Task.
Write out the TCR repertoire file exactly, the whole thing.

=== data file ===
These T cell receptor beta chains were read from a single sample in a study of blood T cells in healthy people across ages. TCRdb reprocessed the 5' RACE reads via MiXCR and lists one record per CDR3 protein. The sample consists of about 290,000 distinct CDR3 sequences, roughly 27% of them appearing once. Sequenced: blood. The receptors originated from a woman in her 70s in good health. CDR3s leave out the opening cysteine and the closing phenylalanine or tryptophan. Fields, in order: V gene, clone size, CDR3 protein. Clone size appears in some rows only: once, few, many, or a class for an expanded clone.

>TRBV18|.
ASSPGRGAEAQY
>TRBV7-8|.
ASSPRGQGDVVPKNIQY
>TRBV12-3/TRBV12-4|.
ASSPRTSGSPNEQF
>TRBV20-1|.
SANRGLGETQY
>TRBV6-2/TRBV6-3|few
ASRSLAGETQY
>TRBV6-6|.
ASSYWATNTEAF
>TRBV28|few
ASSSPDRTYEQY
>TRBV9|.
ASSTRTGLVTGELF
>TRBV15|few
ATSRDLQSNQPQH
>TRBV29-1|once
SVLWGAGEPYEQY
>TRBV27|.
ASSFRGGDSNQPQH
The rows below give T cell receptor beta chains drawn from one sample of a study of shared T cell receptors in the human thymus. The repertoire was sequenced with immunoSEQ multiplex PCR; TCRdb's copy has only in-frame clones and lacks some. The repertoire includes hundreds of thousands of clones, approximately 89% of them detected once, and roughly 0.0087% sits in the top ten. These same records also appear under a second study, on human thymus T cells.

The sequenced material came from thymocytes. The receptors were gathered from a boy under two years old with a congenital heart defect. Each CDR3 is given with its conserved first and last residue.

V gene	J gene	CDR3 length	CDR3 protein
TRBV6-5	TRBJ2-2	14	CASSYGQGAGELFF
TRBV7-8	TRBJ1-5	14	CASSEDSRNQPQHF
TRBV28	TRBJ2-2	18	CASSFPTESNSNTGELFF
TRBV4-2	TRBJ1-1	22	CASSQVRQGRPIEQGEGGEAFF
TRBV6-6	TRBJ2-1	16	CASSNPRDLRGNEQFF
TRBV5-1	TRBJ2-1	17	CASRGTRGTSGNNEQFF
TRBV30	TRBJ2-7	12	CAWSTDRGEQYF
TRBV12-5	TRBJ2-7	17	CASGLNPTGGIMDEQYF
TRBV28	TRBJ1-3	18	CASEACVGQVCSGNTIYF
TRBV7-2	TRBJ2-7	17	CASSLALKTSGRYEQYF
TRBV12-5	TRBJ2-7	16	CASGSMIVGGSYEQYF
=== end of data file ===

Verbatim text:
These T cell receptor beta chains were read from a single sample in a study of blood T cells in healthy people across ages. TCRdb reprocessed the 5' RACE reads via MiXCR and lists one record per CDR3 protein. The sample consists of about 290,000 distinct CDR3 sequences, roughly 27% of them appearing once. Sequenced: blood. The receptors originated from a woman in her 70s in good health. CDR3s leave out the opening cysteine and the closing phenylalanine or tryptophan. Fields, in order: V gene, clone size, CDR3 protein. Clone size appears in some rows only: once, few, many, or a class for an expanded clone.

>TRBV18|.
ASSPGRGAEAQY
>TRBV7-8|.
ASSPRGQGDVVPKNIQY
>TRBV12-3/TRBV12-4|.
ASSPRTSGSPNEQF
>TRBV20-1|.
SANRGLGETQY
>TRBV6-2/TRBV6-3|few
ASRSLAGETQY
>TRBV6-6|.
ASSYWATNTEAF
>TRBV28|few
ASSSPDRTYEQY
>TRBV9|.
ASSTRTGLVTGELF
>TRBV15|few
ATSRDLQSNQPQH
>TRBV29-1|once
SVLWGAGEPYEQY
>TRBV27|.
ASSFRGGDSNQPQH
The rows below give T cell receptor beta chains drawn from one sample of a study of shared T cell receptors in the human thymus. The repertoire was sequenced with immunoSEQ multiplex PCR; TCRdb's copy has only in-frame clones and lacks some. The repertoire includes hundreds of thousands of clones, approximately 89% of them detected once, and roughly 0.0087% sits in the top ten. These same records also appear under a second study, on human thymus T cells.

The sequenced material came from thymocytes. The receptors were gathered from a boy under two years old with a congenital heart defect. Each CDR3 is given with its conserved first and last residue.

V gene	J gene	CDR3 length	CDR3 protein
TRBV6-5	TRBJ2-2	14	CASSYGQGAGELFF
TRBV7-8	TRBJ1-5	14	CASSEDSRNQPQHF
TRBV28	TRBJ2-2	18	CASSFPTESNSNTGELFF
TRBV4-2	TRBJ1-1	22	CASSQVRQGRPIEQGEGGEAFF
TRBV6-6	TRBJ2-1	16	CASSNPRDLRGNEQFF
TRBV5-1	TRBJ2-1	17	CASRGTRGTSGNNEQFF
TRBV30	TRBJ2-7	12	CAWSTDRGEQYF
TRBV12-5	TRBJ2-7	17	CASGLNPTGGIMDEQYF
TRBV28	TRBJ1-3	18	CASEACVGQVCSGNTIYF
TRBV7-2	TRBJ2-7	17	CASSLALKTSGRYEQYF
TRBV12-5	TRBJ2-7	16	CASGSMIVGGSYEQYF